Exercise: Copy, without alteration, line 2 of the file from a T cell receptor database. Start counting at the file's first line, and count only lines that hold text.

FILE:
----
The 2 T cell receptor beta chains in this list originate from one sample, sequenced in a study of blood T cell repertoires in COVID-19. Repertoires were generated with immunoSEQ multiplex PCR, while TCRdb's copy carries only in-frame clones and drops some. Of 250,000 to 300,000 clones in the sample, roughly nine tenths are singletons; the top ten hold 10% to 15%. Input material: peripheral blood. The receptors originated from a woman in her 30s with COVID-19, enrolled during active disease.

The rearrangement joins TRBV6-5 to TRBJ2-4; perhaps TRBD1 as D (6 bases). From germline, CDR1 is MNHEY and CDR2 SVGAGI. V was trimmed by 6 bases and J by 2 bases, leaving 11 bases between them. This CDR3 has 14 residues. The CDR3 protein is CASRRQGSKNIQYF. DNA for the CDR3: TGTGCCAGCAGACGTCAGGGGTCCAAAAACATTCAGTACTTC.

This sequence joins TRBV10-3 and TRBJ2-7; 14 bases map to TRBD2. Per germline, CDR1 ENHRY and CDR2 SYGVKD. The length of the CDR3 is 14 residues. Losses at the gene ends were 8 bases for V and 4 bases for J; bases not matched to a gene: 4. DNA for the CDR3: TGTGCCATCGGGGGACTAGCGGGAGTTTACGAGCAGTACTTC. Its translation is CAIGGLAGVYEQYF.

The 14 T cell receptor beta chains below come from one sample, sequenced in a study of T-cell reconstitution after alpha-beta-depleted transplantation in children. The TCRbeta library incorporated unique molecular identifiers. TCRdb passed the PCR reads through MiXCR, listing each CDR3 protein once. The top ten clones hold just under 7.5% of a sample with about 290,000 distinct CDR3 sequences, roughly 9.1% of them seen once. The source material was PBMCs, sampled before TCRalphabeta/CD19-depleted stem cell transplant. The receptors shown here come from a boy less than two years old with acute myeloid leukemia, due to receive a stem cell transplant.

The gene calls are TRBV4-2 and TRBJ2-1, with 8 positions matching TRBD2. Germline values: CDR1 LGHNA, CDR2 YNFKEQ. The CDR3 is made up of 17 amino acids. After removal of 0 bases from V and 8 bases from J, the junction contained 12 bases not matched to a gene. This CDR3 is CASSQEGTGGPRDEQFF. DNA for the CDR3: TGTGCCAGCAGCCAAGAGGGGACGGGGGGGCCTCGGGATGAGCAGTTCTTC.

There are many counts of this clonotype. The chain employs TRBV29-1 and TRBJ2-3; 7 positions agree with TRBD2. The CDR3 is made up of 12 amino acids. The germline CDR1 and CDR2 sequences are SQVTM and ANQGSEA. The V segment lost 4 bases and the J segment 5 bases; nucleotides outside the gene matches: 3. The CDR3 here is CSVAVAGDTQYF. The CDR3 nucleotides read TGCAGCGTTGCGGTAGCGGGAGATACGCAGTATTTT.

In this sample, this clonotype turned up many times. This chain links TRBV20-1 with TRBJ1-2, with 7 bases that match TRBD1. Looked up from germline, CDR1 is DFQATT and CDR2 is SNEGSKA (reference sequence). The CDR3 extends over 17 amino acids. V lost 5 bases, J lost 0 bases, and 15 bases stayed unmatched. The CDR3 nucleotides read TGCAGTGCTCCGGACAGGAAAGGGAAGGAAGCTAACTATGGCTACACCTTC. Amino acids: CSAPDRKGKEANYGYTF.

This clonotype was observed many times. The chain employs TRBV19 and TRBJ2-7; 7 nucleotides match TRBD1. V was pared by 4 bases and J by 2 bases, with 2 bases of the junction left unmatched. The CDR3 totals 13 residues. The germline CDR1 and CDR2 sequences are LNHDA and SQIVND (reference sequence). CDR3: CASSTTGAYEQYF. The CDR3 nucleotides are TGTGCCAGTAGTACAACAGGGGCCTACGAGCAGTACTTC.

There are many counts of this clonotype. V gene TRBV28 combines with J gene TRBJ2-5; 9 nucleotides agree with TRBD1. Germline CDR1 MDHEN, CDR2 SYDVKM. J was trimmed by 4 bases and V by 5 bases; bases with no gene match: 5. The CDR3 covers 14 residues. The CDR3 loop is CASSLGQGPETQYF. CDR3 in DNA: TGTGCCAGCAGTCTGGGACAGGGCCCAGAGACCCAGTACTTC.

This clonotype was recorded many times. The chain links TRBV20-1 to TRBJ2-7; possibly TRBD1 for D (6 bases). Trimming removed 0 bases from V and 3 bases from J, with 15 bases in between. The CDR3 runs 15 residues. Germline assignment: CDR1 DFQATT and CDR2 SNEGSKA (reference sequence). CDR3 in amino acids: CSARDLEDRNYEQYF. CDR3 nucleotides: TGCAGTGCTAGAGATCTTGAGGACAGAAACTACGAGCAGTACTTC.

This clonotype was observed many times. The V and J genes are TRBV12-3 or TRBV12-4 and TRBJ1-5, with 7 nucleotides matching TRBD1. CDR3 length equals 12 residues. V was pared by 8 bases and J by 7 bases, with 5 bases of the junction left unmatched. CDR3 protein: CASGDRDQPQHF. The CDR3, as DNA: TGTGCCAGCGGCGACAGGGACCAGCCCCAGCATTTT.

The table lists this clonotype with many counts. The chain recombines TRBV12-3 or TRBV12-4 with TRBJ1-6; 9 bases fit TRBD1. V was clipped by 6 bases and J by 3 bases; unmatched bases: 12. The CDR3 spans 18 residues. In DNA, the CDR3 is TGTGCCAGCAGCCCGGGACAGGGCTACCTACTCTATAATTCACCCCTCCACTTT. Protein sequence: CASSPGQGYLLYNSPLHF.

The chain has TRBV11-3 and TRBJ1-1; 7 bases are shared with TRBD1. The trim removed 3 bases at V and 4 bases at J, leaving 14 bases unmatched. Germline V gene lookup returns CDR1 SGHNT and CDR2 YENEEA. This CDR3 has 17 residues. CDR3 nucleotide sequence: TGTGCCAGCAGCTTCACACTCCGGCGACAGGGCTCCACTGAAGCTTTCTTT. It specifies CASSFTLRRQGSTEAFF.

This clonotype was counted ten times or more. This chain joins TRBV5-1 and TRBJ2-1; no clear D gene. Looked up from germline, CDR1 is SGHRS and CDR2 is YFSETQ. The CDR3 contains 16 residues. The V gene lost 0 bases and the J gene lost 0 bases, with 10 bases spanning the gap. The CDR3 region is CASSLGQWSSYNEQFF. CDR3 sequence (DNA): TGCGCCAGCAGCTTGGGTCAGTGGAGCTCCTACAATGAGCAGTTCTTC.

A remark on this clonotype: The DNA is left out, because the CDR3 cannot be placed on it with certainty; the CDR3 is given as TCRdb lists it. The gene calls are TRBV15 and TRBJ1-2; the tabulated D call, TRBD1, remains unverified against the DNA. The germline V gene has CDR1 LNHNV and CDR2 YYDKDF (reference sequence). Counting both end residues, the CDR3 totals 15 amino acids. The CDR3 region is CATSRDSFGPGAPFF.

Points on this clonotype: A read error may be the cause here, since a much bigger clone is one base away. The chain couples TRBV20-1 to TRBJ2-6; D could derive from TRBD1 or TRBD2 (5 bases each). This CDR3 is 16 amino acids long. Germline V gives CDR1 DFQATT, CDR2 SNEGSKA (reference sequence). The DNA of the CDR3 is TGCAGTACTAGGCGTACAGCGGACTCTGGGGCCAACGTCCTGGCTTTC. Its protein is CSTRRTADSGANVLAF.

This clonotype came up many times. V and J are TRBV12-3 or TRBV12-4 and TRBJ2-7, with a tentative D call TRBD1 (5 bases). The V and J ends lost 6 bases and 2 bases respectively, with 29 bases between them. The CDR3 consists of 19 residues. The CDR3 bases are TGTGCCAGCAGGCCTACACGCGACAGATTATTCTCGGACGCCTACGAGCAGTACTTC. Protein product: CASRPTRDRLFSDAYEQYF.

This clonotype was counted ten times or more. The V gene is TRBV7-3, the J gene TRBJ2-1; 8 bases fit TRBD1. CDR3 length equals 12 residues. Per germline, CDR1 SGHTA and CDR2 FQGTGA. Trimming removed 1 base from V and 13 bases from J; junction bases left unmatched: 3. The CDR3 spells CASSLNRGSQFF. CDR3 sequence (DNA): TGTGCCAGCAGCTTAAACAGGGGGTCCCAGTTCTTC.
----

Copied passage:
The rearrangement joins TRBV6-5 to TRBJ2-4; perhaps TRBD1 as D (6 bases). From germline, CDR1 is MNHEY and CDR2 SVGAGI. V was trimmed by 6 bases and J by 2 bases, leaving 11 bases between them. This CDR3 has 14 residues. The CDR3 protein is CASRRQGSKNIQYF. DNA for the CDR3: TGTGCCAGCAGACGTCAGGGGTCCAAAAACATTCAGTACTTC.